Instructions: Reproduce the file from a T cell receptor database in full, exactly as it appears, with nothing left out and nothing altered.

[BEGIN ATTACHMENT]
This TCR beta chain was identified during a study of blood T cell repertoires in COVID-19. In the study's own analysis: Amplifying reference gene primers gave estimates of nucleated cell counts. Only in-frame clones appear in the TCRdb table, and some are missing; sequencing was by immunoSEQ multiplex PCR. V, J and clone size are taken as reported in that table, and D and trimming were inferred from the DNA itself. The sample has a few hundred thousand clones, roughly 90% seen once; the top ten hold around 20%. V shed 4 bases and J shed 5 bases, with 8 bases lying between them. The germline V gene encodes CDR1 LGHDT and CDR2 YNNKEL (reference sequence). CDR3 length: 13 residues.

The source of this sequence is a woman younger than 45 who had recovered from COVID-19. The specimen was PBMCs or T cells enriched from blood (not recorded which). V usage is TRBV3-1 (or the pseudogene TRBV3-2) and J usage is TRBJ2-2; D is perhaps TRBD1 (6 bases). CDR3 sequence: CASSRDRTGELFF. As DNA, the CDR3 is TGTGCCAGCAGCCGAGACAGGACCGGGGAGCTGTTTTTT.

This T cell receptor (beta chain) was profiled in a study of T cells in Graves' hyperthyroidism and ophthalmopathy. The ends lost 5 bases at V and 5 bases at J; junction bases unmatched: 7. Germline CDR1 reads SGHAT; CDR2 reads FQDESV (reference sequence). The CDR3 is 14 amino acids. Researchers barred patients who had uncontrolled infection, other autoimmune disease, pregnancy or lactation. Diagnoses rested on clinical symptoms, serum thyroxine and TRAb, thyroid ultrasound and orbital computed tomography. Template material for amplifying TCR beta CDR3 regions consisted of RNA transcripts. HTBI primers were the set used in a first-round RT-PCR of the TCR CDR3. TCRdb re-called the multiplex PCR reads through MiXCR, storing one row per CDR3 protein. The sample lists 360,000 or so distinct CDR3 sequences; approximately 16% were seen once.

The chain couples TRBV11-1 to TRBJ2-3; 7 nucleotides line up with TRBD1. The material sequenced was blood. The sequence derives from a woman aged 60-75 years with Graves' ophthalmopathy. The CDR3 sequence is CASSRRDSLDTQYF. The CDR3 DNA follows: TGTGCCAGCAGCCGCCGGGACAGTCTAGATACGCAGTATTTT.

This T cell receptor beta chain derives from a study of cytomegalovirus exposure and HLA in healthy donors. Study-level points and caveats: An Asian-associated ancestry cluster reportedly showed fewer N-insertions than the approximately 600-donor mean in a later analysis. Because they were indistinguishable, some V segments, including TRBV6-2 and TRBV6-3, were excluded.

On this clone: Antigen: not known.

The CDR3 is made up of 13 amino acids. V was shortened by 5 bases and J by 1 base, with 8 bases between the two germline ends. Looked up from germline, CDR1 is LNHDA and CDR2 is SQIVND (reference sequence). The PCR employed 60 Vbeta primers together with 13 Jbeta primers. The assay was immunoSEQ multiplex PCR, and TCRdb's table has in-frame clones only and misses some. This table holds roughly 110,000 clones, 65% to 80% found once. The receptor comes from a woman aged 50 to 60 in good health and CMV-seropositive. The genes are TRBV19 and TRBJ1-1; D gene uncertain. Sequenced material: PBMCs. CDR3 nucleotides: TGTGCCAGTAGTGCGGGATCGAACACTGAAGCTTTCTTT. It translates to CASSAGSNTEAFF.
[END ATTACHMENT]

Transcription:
This TCR beta chain was identified during a study of blood T cell repertoires in COVID-19. In the study's own analysis: Amplifying reference gene primers gave estimates of nucleated cell counts. Only in-frame clones appear in the TCRdb table, and some are missing; sequencing was by immunoSEQ multiplex PCR. V, J and clone size are taken as reported in that table, and D and trimming were inferred from the DNA itself. The sample has a few hundred thousand clones, roughly 90% seen once; the top ten hold around 20%. V shed 4 bases and J shed 5 bases, with 8 bases lying between them. The germline V gene encodes CDR1 LGHDT and CDR2 YNNKEL (reference sequence). CDR3 length: 13 residues.

The source of this sequence is a woman younger than 45 who had recovered from COVID-19. The specimen was PBMCs or T cells enriched from blood (not recorded which). V usage is TRBV3-1 (or the pseudogene TRBV3-2) and J usage is TRBJ2-2; D is perhaps TRBD1 (6 bases). CDR3 sequence: CASSRDRTGELFF. As DNA, the CDR3 is TGTGCCAGCAGCCGAGACAGGACCGGGGAGCTGTTTTTT.

This T cell receptor (beta chain) was profiled in a study of T cells in Graves' hyperthyroidism and ophthalmopathy. The ends lost 5 bases at V and 5 bases at J; junction bases unmatched: 7. Germline CDR1 reads SGHAT; CDR2 reads FQDESV (reference sequence). The CDR3 is 14 amino acids. Researchers barred patients who had uncontrolled infection, other autoimmune disease, pregnancy or lactation. Diagnoses rested on clinical symptoms, serum thyroxine and TRAb, thyroid ultrasound and orbital computed tomography. Template material for amplifying TCR beta CDR3 regions consisted of RNA transcripts. HTBI primers were the set used in a first-round RT-PCR of the TCR CDR3. TCRdb re-called the multiplex PCR reads through MiXCR, storing one row per CDR3 protein. The sample lists 360,000 or so distinct CDR3 sequences; approximately 16% were seen once.

The chain couples TRBV11-1 to TRBJ2-3; 7 nucleotides line up with TRBD1. The material sequenced was blood. The sequence derives from a woman aged 60-75 years with Graves' ophthalmopathy. The CDR3 sequence is CASSRRDSLDTQYF. The CDR3 DNA follows: TGTGCCAGCAGCCGCCGGGACAGTCTAGATACGCAGTATTTT.

This T cell receptor beta chain derives from a study of cytomegalovirus exposure and HLA in healthy donors. Study-level points and caveats: An Asian-associated ancestry cluster reportedly showed fewer N-insertions than the approximately 600-donor mean in a later analysis. Because they were indistinguishable, some V segments, including TRBV6-2 and TRBV6-3, were excluded.

On this clone: Antigen: not known.

The CDR3 is made up of 13 amino acids. V was shortened by 5 bases and J by 1 base, with 8 bases between the two germline ends. Looked up from germline, CDR1 is LNHDA and CDR2 is SQIVND (reference sequence). The PCR employed 60 Vbeta primers together with 13 Jbeta primers. The assay was immunoSEQ multiplex PCR, and TCRdb's table has in-frame clones only and misses some. This table holds roughly 110,000 clones, 65% to 80% found once. The receptor comes from a woman aged 50 to 60 in good health and CMV-seropositive. The genes are TRBV19 and TRBJ1-1; D gene uncertain. Sequenced material: PBMCs. CDR3 nucleotides: TGTGCCAGTAGTGCGGGATCGAACACTGAAGCTTTCTTT. It translates to CASSAGSNTEAFF.